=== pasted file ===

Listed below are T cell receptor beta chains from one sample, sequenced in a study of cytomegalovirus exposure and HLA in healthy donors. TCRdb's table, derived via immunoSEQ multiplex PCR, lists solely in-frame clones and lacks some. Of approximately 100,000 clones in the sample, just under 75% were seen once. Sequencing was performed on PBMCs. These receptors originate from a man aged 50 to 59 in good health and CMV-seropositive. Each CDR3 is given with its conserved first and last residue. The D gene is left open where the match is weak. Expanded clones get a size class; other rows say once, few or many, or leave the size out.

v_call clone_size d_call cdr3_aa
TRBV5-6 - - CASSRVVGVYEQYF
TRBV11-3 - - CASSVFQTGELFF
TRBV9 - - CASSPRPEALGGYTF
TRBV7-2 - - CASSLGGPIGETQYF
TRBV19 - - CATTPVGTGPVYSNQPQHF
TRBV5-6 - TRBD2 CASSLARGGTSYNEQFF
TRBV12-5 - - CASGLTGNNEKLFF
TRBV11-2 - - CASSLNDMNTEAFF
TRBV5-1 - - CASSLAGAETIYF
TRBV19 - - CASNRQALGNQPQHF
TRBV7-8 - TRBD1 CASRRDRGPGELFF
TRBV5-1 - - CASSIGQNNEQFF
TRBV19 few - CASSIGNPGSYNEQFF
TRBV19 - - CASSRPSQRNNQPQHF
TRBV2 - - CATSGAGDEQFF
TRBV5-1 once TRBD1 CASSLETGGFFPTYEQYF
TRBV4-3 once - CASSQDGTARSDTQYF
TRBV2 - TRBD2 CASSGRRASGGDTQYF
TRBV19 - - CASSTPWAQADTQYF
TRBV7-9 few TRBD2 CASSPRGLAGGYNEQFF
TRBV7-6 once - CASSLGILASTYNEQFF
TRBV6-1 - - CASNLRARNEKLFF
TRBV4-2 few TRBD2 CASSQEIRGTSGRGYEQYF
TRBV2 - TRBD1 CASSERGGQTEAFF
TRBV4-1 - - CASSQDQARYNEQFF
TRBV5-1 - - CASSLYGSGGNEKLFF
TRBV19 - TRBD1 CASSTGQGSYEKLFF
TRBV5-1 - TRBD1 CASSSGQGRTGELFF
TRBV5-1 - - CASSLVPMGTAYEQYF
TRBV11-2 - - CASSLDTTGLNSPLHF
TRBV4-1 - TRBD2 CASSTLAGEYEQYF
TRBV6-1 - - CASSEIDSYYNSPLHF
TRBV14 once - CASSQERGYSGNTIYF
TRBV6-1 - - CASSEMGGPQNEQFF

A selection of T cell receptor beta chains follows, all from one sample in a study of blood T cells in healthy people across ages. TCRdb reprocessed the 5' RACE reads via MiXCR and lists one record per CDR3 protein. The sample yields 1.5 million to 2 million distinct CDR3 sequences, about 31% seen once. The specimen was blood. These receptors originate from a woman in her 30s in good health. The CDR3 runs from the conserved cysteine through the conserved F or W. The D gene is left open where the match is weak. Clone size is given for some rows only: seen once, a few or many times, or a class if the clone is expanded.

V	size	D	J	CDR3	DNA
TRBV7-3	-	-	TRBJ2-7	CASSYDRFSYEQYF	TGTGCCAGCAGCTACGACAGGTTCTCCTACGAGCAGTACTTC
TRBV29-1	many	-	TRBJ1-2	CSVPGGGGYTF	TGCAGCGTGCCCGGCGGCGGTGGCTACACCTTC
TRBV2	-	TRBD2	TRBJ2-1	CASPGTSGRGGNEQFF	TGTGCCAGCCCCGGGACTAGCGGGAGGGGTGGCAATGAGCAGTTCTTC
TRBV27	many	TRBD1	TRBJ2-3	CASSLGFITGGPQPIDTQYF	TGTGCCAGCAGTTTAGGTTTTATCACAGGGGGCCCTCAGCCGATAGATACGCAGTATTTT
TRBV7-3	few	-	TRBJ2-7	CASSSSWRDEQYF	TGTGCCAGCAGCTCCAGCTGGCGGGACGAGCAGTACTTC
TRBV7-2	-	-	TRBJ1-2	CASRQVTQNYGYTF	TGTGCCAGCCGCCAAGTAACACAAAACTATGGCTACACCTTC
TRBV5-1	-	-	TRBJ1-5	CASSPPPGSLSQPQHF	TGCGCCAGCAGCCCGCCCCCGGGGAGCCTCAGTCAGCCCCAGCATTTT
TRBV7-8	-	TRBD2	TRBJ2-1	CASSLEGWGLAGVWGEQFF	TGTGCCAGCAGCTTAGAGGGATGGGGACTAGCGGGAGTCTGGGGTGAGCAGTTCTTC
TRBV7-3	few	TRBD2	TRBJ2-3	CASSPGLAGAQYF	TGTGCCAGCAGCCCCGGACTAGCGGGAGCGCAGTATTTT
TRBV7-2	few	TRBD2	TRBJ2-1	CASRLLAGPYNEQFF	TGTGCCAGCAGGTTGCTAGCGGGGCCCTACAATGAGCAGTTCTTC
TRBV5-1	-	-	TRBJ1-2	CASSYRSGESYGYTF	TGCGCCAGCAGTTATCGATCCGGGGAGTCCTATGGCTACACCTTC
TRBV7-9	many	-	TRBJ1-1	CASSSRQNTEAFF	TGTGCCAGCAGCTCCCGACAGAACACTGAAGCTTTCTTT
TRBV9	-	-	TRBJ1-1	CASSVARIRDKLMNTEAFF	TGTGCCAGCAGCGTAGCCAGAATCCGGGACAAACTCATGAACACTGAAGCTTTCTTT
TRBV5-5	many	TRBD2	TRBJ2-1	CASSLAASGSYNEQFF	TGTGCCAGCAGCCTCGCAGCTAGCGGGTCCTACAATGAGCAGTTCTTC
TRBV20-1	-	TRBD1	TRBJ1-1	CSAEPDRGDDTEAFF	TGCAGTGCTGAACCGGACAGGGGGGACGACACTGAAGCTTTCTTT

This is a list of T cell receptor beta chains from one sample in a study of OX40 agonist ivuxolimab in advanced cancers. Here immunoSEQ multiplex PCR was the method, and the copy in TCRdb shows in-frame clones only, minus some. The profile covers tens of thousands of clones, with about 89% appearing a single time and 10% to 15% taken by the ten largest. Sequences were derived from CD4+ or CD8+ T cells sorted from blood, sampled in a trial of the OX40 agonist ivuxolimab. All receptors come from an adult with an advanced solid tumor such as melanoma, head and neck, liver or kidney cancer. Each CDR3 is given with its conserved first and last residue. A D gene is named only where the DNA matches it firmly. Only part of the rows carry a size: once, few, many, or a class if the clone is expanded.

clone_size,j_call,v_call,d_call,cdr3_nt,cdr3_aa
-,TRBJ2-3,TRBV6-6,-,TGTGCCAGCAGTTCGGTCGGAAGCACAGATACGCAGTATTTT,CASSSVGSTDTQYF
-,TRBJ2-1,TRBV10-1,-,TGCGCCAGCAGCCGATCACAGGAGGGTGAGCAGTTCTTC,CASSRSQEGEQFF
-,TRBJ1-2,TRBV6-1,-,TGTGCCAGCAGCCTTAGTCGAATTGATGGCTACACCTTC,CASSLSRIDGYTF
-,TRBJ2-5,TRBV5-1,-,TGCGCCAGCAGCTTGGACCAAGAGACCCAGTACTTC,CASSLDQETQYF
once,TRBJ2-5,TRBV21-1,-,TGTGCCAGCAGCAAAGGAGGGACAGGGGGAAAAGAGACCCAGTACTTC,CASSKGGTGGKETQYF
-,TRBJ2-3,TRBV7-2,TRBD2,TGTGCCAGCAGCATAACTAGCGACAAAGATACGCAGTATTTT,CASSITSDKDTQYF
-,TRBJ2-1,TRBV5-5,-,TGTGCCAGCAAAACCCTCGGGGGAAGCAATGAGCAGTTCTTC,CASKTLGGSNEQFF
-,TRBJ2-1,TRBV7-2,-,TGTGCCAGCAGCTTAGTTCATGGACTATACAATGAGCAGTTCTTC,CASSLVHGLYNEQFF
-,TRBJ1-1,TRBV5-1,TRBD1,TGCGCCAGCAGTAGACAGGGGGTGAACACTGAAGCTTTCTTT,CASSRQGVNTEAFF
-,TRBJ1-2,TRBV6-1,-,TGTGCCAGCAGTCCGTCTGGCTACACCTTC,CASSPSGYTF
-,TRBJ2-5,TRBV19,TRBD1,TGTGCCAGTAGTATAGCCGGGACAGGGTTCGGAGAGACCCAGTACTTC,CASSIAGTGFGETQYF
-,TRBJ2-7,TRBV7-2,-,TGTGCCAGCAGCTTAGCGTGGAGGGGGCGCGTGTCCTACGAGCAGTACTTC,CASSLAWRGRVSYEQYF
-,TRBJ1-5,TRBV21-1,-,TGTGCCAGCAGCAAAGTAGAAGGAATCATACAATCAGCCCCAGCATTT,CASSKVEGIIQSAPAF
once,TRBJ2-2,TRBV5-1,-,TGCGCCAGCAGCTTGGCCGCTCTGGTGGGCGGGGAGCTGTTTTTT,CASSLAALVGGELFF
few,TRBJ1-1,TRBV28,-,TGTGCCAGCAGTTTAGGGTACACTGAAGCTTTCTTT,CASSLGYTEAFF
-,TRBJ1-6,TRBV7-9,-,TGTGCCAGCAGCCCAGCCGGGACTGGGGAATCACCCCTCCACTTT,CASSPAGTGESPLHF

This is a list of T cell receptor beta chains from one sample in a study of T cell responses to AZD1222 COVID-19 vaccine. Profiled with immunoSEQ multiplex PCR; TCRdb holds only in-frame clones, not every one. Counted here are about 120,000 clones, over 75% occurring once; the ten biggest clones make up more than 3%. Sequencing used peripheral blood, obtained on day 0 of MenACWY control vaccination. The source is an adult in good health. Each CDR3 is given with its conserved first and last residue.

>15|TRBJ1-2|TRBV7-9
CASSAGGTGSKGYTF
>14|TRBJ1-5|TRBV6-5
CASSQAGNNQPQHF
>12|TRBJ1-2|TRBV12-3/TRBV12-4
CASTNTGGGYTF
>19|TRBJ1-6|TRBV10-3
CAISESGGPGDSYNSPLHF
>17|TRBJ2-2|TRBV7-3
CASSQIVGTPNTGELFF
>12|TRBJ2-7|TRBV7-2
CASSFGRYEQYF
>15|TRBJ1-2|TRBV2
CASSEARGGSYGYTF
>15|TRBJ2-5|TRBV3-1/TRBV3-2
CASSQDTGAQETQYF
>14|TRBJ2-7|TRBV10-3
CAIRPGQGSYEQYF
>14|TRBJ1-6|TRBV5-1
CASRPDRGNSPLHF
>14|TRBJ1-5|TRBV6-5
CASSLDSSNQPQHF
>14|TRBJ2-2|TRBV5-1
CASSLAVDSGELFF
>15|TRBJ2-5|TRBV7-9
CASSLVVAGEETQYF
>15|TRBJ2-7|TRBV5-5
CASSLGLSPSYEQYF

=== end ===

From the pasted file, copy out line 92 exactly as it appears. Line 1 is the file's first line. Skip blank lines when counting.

CASRPDRGNSPLHF